Columbian Mammoth Site Opened to Public
On Saturday, residents of and visitors to Waco in Texas had the chance to get up close and personal to the remains of a number of huge Mammoths as a palaeontological dig site was opened up to the public for the first time.
The Waco Mammoth Site showcases the remains of Columbian Mammoths that died in mudslides and flooding more than 60,000 years ago. The Columbian Mammoth (Mammuthus columbi) is a species of prehistoric elephant closely related to their more famous cousins the Woolly Mammoth. These animals thrived in the warmer temperate regions of the United States during the Pleistocene Epoch. Columbian Mammoths were slightly larger than most Woolly Mammoth types (M. primigenius) and they had slightly less body hair, an adaptation to a warmer habitat.
Visitors to the this new site can walk through a climate-controlled pavilion built over the excavations and watch from walkways as guides explain the story of how these Mammoths came to be buried together. This marks the completion of the first phase of development, a total of $4 million USD was raised by the Waco Mammoth Foundation. It is hoped that this site will be recognised as a national monument by Congress. and given national park status.
Like many bone beds the fossils were found by accident. In 1978, two walkers discovered unusual looking rocks whilst walking along the Brazos and Bosque rivers, one was taken to the Baylor University in Waco, where an expert identified this object as fossilised Mammoth remains. A number of excavations have taken place subsequently and a total of twenty-four Columbian Mammoths have been found, with perhaps more located on the 100 acre site. Indeed, the remains of another Mammoth was unearthed when construction work was taking place, building the facilities and the visitor centre. Other fossils have also been found, most notably the remains of a prehistoric camel.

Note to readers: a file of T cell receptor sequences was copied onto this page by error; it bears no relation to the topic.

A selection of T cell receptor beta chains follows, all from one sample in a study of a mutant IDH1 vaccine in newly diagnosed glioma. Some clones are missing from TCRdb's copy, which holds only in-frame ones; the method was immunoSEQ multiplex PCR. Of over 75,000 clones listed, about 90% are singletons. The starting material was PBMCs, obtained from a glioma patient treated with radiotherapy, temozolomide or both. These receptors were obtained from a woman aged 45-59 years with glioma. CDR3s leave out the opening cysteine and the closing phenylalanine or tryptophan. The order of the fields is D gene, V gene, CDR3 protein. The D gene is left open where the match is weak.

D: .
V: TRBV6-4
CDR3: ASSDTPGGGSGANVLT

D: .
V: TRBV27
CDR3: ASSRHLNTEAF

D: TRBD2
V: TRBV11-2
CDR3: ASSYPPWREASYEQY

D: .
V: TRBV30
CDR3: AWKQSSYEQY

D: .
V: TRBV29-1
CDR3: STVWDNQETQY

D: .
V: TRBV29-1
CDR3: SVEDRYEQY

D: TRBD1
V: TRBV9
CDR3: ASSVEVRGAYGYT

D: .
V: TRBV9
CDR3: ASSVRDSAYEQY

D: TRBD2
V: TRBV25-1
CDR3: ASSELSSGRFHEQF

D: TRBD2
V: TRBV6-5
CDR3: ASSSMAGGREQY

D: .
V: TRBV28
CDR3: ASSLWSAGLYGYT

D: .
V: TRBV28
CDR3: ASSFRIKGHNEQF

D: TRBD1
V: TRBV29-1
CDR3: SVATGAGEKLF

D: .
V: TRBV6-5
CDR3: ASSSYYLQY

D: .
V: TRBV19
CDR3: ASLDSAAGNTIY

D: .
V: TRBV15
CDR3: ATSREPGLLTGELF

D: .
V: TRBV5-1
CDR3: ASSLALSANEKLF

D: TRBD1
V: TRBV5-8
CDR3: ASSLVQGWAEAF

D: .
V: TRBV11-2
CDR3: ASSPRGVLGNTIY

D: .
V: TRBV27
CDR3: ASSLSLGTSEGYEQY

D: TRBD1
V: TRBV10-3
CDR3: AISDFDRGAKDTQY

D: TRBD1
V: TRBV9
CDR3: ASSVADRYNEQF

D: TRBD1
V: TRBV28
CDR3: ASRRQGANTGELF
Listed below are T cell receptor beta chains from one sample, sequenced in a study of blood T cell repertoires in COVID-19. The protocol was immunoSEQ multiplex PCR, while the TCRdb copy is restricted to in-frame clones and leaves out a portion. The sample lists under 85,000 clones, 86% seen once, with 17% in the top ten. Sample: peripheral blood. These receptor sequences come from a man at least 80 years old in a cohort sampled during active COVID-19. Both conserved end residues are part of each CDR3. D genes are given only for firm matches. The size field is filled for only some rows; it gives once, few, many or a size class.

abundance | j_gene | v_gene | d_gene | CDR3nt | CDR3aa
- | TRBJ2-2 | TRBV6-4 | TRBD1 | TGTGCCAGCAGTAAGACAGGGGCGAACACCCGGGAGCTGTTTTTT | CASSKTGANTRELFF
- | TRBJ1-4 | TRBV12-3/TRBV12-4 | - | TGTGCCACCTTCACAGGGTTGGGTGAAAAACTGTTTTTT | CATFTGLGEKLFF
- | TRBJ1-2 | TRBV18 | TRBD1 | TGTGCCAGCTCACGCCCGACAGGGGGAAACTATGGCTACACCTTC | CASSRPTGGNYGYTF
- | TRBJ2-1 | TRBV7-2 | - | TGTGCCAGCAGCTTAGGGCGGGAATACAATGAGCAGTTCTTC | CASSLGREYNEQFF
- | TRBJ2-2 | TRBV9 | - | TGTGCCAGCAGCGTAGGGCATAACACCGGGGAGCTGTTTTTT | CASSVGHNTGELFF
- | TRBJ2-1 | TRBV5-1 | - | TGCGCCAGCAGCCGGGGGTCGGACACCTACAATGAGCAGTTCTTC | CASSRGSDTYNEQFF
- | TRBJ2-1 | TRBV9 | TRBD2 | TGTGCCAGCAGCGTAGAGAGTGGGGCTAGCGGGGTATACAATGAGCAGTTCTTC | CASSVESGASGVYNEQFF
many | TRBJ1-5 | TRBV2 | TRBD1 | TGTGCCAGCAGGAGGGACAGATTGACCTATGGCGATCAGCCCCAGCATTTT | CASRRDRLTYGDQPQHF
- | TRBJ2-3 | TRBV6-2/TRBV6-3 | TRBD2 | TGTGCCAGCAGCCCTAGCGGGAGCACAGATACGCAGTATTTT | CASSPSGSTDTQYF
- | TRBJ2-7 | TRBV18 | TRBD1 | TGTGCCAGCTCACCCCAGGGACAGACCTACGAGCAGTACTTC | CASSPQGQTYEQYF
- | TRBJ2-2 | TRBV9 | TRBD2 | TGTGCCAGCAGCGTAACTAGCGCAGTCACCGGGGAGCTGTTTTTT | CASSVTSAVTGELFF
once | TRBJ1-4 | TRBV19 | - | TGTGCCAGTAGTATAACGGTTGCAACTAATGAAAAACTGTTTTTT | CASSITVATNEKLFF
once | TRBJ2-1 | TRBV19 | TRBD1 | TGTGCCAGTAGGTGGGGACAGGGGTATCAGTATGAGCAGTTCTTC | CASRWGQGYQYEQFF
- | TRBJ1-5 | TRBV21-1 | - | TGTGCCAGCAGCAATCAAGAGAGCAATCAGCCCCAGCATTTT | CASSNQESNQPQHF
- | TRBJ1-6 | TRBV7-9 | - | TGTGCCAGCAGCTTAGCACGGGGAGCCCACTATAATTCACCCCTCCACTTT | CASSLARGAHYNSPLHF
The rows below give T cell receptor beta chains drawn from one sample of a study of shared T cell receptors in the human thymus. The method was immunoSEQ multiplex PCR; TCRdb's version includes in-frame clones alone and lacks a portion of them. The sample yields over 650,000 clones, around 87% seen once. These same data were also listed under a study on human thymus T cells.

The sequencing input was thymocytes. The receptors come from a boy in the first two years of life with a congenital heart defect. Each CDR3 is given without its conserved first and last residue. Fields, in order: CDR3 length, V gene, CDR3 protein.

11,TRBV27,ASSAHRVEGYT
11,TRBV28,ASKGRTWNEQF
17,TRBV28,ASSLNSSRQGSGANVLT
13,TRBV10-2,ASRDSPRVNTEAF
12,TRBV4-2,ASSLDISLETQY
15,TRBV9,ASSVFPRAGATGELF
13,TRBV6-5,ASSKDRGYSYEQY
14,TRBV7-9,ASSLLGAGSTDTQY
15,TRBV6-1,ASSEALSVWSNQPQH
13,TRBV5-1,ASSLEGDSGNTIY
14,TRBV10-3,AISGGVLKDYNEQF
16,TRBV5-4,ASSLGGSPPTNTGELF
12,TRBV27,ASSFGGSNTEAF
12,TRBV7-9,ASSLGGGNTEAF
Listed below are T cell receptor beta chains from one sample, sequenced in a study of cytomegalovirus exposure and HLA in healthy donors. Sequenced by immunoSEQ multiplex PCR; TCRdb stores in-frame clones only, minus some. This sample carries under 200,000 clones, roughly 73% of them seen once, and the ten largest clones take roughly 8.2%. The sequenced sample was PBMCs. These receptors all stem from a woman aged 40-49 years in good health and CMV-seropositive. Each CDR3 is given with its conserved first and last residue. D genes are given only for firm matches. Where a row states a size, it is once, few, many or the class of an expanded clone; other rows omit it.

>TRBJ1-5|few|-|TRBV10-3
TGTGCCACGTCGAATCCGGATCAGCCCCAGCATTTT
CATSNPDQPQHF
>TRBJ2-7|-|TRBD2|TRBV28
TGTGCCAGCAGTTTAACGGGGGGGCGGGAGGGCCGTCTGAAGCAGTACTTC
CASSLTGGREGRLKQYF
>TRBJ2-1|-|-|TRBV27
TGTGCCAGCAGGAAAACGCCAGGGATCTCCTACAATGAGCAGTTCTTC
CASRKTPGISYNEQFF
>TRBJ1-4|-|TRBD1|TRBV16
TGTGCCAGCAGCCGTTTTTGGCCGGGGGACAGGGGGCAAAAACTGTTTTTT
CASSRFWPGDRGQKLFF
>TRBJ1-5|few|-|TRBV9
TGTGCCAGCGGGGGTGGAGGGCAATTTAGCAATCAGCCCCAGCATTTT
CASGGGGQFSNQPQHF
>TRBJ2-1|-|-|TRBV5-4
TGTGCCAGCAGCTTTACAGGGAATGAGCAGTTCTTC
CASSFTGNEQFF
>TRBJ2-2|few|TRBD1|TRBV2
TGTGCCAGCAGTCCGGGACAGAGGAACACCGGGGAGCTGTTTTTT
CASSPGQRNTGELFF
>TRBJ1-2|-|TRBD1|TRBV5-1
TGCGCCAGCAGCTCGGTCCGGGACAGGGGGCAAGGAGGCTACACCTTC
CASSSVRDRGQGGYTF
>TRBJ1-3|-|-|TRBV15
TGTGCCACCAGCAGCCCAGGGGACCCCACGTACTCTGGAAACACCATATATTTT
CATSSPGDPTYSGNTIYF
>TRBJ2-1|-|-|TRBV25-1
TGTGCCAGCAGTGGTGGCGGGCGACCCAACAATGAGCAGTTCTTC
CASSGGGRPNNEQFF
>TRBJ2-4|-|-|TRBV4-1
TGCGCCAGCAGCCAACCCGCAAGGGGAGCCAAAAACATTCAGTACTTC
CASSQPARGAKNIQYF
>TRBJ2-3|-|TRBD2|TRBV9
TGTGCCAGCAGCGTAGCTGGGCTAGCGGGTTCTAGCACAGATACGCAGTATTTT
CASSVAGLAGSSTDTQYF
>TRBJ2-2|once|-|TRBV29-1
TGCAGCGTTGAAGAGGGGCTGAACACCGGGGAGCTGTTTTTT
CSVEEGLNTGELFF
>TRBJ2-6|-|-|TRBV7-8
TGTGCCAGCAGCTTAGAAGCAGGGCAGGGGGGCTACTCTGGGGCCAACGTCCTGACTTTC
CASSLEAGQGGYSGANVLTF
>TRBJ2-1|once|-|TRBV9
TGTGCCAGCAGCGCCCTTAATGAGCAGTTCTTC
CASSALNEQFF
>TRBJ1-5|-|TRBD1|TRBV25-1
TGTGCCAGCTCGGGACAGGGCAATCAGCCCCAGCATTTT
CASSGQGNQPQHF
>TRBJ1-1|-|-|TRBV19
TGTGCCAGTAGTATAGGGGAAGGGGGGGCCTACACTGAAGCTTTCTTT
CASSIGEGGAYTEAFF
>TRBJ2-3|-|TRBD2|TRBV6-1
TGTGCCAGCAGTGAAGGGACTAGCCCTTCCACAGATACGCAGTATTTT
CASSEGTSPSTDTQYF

Initial theories proposed that the Mammoths, possibly a herd, all died together in a mudslide after being trapped in a ravine, but as the site has been studied; a new hypothesis emerged. It looks like there may have been two local extinction events, the first involving a herd of females and their young (nineteen in total), which died in the mudslide. One adult specimen was found preserved with the fossils of a youngster close by, perhaps it had died trying to protect the young Mammoth by lifting it out of the mud. A later flooding event caused the death of the other Mammoths found at this location.
The remains of sixteen animals were removed in the early 1990s, these are now in storage.
Explaining why the fossils were removed, Anita Benedict, the collections manager at the Mayborn Museum at nearby Baylor stated:
“We couldn’t protect them, because once they’re exposed, the can deteriorate. We plan to leave these in the ground, but at some point we may do more excavation”.
The first phase of development has now been completed and this site is open to the public, but it is hoped that further funds will be raised and that more work can be done on this ancient elephant burial ground.